Above is my CV I created, I used a grid system so the typography on the page was set and more presentable. By having this divide on the format meant I could use the left column to put examples of my work above you can see several variations with different imagery of mine. I love the CV design 2 as I feel it has enough negative space to keep the CV design still balanced and clutter free. I need more experience for my CV, as I fear I am lacking it. I am also considering maybe getting rid of the rating of skills, as I don’t necessarily need them. Yet, it is a good way for prospective clients to quickly take in information.
Part of the requirements of this unit was to begin to look at self promotion. One of that being a business card. These little beauties can help you interact and connect with people at events. We had many people come in for talks in animation this term, a lot of them said you don’t really need a business card, showing a showreel quickly on your phone. But sometimes leaving a ‘leave behind’ is a good thing! You leave something tactile, it can be a good reminder and it also creates a positive first impression. It creates the impression of organisation and care in your overall image in your working life. According to my research the most successful cards are usually the ones which are expensive (which is most likely not the case for students) oversized or uniquely shaped! With these tips for success in mind I should aim to create something which is rememberable; below are some of the buisness cards which I think are really cool on researching.
I created a custom stamp for a project I did in foundation! It was really fun and everyone was different. So perhaps this could be something I bring back for my own proffessional buisness cards. I could even cut a a shape from it.
Above you can see *Mei’s* Photos of the buisness cards we received at the BBC, (we shared them) It goes to show how buisness cards are still relevant!
I decided I wanted to make a variation of shapes of business cards because I think it is tactile better! And after all that is what a business card is for, leaving a reminder but actually giving something they can keep!
Close up look:
I need to add my website, and some of these may need tweaking but I think as long as I am playful with it and it is clear with the information I can get across my passion!
Websites and social media online presence.
As with the buisness cards, I wanted to take some time to begin to look at websites. Websites are still very relevant; infact in the world of online presense is dominated by social media but keeping a websites has it’s perks!
- A website should be the hub which connects all your social networks together. It should be the primary place to show your work.
- Maybe on the website have a place where you can blog, this way you can also sell yourself as a person as well as your work. Integrating this into your website will also make sure you update your website several times a month to post what your doing.
- “Make sure to post all past works and achievements” (For example I could post my BBC work) As well as any reports about it, competitions I’ve entered. Showing your active presence shows employers further what sort of person I am. (Source: http://www.hongkiat.com/blog/optimizing-online-presence-for-jobs/)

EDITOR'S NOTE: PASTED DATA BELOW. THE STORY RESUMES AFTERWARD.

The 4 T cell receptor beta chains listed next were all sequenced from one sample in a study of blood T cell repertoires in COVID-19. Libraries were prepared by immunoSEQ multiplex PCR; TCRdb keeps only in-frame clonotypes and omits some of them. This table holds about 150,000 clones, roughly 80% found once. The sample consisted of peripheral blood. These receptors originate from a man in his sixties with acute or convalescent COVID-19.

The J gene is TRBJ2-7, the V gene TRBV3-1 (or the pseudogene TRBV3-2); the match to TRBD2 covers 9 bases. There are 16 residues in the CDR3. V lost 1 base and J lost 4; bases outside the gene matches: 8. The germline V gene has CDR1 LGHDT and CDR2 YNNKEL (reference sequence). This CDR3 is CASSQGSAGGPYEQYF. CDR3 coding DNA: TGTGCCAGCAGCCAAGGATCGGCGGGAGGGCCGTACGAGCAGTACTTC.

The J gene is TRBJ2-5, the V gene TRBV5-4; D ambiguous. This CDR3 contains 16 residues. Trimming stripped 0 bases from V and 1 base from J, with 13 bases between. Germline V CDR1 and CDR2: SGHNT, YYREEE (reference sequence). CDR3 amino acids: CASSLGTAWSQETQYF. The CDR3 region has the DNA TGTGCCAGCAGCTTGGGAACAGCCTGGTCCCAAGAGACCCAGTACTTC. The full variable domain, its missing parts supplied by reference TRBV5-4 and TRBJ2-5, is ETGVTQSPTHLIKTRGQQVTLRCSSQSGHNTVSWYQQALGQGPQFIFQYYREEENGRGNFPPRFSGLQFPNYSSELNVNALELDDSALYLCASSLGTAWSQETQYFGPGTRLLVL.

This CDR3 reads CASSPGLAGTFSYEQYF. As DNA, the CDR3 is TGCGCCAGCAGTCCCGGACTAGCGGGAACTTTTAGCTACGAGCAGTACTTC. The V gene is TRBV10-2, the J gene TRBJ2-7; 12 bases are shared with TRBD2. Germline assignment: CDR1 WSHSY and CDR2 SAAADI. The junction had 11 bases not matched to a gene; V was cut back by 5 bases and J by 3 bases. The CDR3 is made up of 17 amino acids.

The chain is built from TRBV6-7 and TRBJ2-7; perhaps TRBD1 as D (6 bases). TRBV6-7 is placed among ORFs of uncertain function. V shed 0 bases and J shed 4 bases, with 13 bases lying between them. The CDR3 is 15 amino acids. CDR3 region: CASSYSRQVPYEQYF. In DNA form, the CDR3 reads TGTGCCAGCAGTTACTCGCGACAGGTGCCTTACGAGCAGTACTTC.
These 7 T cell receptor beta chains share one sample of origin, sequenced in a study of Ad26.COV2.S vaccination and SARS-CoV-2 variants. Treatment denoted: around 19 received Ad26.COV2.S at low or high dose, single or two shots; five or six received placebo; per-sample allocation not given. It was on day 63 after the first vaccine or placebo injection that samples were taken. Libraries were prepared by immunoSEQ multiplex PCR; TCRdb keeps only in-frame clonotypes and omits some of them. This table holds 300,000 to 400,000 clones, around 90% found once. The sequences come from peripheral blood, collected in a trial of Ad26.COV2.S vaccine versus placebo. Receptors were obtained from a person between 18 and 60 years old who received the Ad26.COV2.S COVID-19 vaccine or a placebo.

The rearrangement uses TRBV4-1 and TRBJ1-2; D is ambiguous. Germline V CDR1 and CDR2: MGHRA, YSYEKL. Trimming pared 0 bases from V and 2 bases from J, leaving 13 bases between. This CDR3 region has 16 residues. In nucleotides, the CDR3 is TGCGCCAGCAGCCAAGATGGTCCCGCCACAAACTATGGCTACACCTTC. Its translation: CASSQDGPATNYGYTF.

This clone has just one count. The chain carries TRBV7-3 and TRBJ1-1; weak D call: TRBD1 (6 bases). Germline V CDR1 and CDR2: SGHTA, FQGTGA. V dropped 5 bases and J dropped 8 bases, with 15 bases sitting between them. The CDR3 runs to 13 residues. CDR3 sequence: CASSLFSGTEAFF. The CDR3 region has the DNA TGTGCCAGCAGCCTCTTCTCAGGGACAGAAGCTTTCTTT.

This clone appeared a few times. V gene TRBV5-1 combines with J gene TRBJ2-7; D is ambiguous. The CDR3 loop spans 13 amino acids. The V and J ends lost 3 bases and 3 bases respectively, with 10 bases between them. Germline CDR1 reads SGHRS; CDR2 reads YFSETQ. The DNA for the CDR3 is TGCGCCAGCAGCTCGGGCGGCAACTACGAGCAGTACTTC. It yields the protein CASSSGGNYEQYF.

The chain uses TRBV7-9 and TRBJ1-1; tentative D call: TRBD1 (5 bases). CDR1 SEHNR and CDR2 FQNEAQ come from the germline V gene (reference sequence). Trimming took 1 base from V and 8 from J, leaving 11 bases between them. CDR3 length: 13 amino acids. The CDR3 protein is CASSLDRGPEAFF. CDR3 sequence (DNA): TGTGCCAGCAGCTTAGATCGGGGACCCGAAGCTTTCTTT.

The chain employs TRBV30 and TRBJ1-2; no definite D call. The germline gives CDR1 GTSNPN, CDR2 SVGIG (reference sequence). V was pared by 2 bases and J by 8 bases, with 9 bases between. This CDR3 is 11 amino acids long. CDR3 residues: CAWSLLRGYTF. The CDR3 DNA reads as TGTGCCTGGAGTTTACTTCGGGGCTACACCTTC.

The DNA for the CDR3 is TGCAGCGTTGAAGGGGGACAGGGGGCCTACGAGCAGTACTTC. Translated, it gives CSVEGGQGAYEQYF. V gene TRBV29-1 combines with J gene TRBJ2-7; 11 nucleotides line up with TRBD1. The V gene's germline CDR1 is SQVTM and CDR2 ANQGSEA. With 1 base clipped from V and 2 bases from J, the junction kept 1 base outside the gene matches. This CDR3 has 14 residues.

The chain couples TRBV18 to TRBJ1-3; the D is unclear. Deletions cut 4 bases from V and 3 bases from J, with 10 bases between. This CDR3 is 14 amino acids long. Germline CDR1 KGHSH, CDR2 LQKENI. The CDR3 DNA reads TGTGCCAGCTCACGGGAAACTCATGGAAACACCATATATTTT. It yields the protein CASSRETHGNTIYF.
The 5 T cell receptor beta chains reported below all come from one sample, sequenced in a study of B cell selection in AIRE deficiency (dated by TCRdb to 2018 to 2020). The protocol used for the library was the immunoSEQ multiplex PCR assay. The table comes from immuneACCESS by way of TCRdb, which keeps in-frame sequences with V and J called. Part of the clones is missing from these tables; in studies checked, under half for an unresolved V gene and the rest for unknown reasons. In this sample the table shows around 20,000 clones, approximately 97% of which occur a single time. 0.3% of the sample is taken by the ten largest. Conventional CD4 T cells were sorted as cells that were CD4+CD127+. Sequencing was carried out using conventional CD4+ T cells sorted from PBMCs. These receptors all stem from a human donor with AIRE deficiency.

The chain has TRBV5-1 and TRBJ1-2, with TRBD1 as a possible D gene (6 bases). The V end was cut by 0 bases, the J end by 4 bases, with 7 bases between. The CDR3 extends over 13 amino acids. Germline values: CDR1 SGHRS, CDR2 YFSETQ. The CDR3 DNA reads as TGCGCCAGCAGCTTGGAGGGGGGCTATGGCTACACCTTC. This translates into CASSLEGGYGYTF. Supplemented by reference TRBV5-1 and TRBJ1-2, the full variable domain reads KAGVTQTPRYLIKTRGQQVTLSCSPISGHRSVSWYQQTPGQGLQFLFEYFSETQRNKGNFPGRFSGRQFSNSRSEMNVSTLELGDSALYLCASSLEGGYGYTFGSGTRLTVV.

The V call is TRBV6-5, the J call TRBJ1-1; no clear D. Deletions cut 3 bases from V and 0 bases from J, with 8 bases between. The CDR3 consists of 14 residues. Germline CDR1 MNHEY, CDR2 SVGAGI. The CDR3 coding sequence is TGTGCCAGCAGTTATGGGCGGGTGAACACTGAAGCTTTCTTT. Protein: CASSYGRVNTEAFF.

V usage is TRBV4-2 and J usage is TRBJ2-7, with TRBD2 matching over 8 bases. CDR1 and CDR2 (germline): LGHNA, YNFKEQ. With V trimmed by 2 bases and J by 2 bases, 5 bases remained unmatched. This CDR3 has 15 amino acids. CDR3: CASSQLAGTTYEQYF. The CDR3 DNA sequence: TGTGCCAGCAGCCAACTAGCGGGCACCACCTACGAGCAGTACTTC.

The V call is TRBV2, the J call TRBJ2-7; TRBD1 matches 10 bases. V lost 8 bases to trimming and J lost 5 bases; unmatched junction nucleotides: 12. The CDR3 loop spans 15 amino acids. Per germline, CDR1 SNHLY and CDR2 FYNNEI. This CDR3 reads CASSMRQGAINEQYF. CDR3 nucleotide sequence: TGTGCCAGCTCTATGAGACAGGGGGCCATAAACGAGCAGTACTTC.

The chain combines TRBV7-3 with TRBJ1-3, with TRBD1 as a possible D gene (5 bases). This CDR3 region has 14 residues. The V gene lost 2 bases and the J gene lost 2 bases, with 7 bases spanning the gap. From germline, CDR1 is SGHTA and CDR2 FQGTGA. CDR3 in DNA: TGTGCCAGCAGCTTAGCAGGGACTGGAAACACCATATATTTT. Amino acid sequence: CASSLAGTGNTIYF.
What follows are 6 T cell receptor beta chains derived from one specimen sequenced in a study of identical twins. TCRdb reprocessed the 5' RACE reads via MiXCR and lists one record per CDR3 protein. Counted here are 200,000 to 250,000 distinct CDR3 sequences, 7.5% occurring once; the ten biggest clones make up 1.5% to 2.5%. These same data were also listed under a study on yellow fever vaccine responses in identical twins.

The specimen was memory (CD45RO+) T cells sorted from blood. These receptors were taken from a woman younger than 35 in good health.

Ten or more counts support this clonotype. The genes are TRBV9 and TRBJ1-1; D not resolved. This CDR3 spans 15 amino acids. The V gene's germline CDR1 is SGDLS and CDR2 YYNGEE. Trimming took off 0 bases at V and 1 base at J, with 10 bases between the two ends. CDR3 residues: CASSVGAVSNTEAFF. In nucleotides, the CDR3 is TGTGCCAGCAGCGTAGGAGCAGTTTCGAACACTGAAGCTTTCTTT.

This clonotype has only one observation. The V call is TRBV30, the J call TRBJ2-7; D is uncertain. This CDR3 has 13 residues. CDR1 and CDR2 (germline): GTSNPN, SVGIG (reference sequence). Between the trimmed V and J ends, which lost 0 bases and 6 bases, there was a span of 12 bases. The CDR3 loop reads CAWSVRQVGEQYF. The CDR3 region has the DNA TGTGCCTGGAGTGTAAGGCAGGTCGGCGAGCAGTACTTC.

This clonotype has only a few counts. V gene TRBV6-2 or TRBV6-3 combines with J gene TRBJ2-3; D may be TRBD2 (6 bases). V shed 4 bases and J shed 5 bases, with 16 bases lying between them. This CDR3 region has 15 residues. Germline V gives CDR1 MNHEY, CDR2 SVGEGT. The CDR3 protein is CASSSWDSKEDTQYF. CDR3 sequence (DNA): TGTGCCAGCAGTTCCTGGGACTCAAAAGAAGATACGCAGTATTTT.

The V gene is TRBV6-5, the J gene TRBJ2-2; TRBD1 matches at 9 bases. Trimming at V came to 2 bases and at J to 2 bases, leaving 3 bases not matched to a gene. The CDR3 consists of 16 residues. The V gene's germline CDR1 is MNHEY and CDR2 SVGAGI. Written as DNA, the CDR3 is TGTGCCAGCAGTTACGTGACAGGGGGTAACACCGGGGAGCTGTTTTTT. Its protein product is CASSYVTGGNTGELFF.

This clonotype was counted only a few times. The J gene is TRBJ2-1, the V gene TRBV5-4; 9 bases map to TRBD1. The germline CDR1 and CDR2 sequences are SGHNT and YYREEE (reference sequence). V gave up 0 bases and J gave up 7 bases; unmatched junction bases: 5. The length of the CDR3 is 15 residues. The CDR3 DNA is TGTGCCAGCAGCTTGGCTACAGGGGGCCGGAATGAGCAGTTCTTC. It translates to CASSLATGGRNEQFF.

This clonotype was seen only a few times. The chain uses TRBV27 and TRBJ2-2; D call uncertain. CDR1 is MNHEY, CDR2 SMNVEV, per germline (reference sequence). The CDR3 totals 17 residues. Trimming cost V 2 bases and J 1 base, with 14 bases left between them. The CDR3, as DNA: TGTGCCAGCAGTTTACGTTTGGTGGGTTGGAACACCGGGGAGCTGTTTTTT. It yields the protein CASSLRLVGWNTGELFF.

“Other taboos include poor grammar/spelling mistakes (54%), mentions of alcohol consumption (47%) and religious posts (26%)” Source:
- On your website every page should make the viewer want to act on something. Make sure every page is useful and considered.
- Consider Mobile format. Meaning your website should be mobile friendly as it is here where a lot of people may quickly check out your website, or even if you are at an event and you want to show your website. You will be using your phone to quickly show, therefore considering using a website to make mobile-friendly version of your website or asking a web design. (At ravensbourne perhaps I could ask the web design students more about this!)
- Spend time in promoting yourself, you shouldn’t just create a website or create a blog without putting the work into promoting it. Use the social platforms with the greatest followers, be incentive and put the work in.
- Use somewhere to dedicate a place in the bio, a bio can be important to get across your personality and your passions!
“In a recent survey, 92 percent of consumers said they would prefer to get information from a business’ website instead of their social media page.
And in that same survey:
- 88 percent of small business owners agree a website has made it easier for customers to find their business.
- 97 percent would recommend having a website to other small businesses.
- 84 percent say their website is important or critical to their business.”
- Use Giveaways to gain more followers! Everyone loves a freeby therefore using social media to promote a giveaway could be a good way to gain more exposure. You want people to engage with you, therefore doing a give away is a really good way for doing this! Giveaways also allow for a conversation amongst followers.
- If you are going to blog, make sure you are regular. To get exposure maybe post blog entries as a guest on bigger well known bloggers.
- Consider your fans, if you have built a strong enough fan base, selling merchandise from these true fans could equate to a side income. Making sure you consider these fans could help make your brand stronger.
- Think of your voice, whenever you are online. Be kind; be considerate and be clear with the what you want to voice.